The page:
The short term memory of parenthood

human brain diagramThe one post of mine that still receives the most comments and emails all these years later takes on sleep training. My standard answer to those poor, desperate new moms is that I’m the last person that anyone should ever ask advice about getting one’s children to sleep. I’ve got 1467 consecutive sleepless nights to prove it. More or less.

Then again, not too long ago, I was the mom of a two year-old who was wondering if my friend’s 18 month-old needed a blankey on the ground for tummy time when they came to visit.

I know that as parents we are victims of some strange affliction which causes our children to always seem to have been the very age they are now. With the vocabulary they have now, and the athletic ability, and the emotional intelligence and you know, the haircuts. I look back at photos of my girls only six months ago and it’s hard to imagine that such an age even occurred. It almost seems like my brain simply has no capacity to take on new information, new coping mechanisms, new crisis management skills without letting go of the old ones.

I can take on the mean girl issues, but only because I’ve more or less forgotten at what age a baby starts walking. Seriously, you could brag to me that your kid started walking at 22 months and I’d be like, prodigy!

These days I can talk Sage through the complexities of The Lord of the Rings Trilogy in language she can understand, but if you ask me what her first words were I would have to run to my blog and hope that I wrote them down somewhere.

Whatever I seem to be handling reasonably well right now,  don’t even think about asking me about whether preschoolers are reading, or when a baby starts getting her teeth, or the difference between your sixth and seventh month of pregnancy.

Crap, see? I said sixth or seventh month. Every mother knows that pregnant women think about pregnancy in terms of weeks and totally roll our eyes at anyone who asks us what month we are because the answer is 38 1/2 weeks and don’t make me do more math than that, thanks.

Is it Mom-nesia? Mom-entia? Mom-ory loss?

Some other really bad mom pun that someone has probably already trademarked and turned into the title of a failed web series pitch?

Whatever it is, I’ve got it. I hope I’m not alone here.

Last night on Twitter, someone I don’t know asked my advice about what age one should put cereal in a nighttime baby bottle and all I could say was I’m so sorry–but I don’t even know what you’re talking about.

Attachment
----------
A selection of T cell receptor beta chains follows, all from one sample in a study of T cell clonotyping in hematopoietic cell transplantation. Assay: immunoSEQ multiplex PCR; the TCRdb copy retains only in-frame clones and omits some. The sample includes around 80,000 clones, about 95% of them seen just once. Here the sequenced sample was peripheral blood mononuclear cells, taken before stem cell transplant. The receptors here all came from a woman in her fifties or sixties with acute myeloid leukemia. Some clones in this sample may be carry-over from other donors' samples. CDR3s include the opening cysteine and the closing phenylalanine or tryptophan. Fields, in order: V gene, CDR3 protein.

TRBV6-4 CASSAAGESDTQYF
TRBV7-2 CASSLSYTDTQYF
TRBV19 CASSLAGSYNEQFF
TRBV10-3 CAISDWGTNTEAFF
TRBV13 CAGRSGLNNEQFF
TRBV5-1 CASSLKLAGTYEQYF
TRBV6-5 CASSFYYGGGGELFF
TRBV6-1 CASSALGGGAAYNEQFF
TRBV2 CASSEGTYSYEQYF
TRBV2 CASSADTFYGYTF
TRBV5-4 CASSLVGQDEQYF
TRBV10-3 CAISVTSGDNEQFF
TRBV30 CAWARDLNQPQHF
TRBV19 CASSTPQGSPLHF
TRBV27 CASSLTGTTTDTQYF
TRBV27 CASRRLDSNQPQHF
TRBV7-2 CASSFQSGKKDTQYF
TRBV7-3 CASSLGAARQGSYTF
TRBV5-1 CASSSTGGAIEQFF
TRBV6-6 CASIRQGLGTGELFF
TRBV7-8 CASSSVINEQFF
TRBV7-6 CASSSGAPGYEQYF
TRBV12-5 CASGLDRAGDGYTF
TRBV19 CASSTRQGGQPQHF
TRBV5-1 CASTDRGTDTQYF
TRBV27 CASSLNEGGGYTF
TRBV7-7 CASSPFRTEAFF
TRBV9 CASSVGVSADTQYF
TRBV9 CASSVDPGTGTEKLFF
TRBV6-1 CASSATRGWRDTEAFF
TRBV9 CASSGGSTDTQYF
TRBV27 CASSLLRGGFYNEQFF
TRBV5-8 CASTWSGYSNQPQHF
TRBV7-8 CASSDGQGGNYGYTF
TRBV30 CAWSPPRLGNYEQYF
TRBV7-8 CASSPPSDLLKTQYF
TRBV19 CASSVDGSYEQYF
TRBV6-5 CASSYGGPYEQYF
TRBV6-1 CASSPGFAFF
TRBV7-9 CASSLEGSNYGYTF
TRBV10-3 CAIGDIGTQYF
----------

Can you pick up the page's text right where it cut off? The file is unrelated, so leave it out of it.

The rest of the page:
33 thoughts on “The short term memory of parenthood”

  1. I find this one of the most heartbreaking things about parenthood, someone keeps erasing the tape even as it is still supposed to be recording. It must be nature’s way of keeping us in the moment with our kids, fully focused on where they are at that instant, rather than pining for an earlier time.

  2. I totally get this. A few months ago my sister came to visit with her toddler and while I acted cool and nonchalant when she left the two of us alone together for an evening, I couldn’t remember ANYTHING. It was like I had never had toddlers.

  3. a neighbor who recently had a baby asked me if I had any tips for her and I just said “I think you’re supposed to treasure every second but I’m not sure”. Seriously, who can remember that stuff?

    1. Maybe we need to rephrase it. Like, “enjoy every second because you won’t remember it after it’s gone. In which case it almost doesn’t remember that you enjoyed it, but do it anyway.”

      Catchy, right?

  4. I can remember when my daughter was tiny, holding her on my shoulder after a middle of the night feeding and trying to commit the feel of her tiny body to memory because I know when sure turns 13 I’m going to need that. Except that memory has been replaced by the way her 6 month old body feels. I look at pictures of her just a few days old and I can’t really remember the specifics. That makes me so sad.

    1. And now that’s been replaced by what it feels to hoist the dead weight of a sleeping 7 year old up a bunk bed. This is really where I’m so glad I have a blog.

  5. I’m right there with you. My youngest is just shy of two, which doesn’t seem like it should feel as far away from infant as it does. My sister-in-law had a baby in December. She keeps asking me questions and too often I have to say, “I’m sorry, I just don’t remember.” My old journals feel so oddly distant.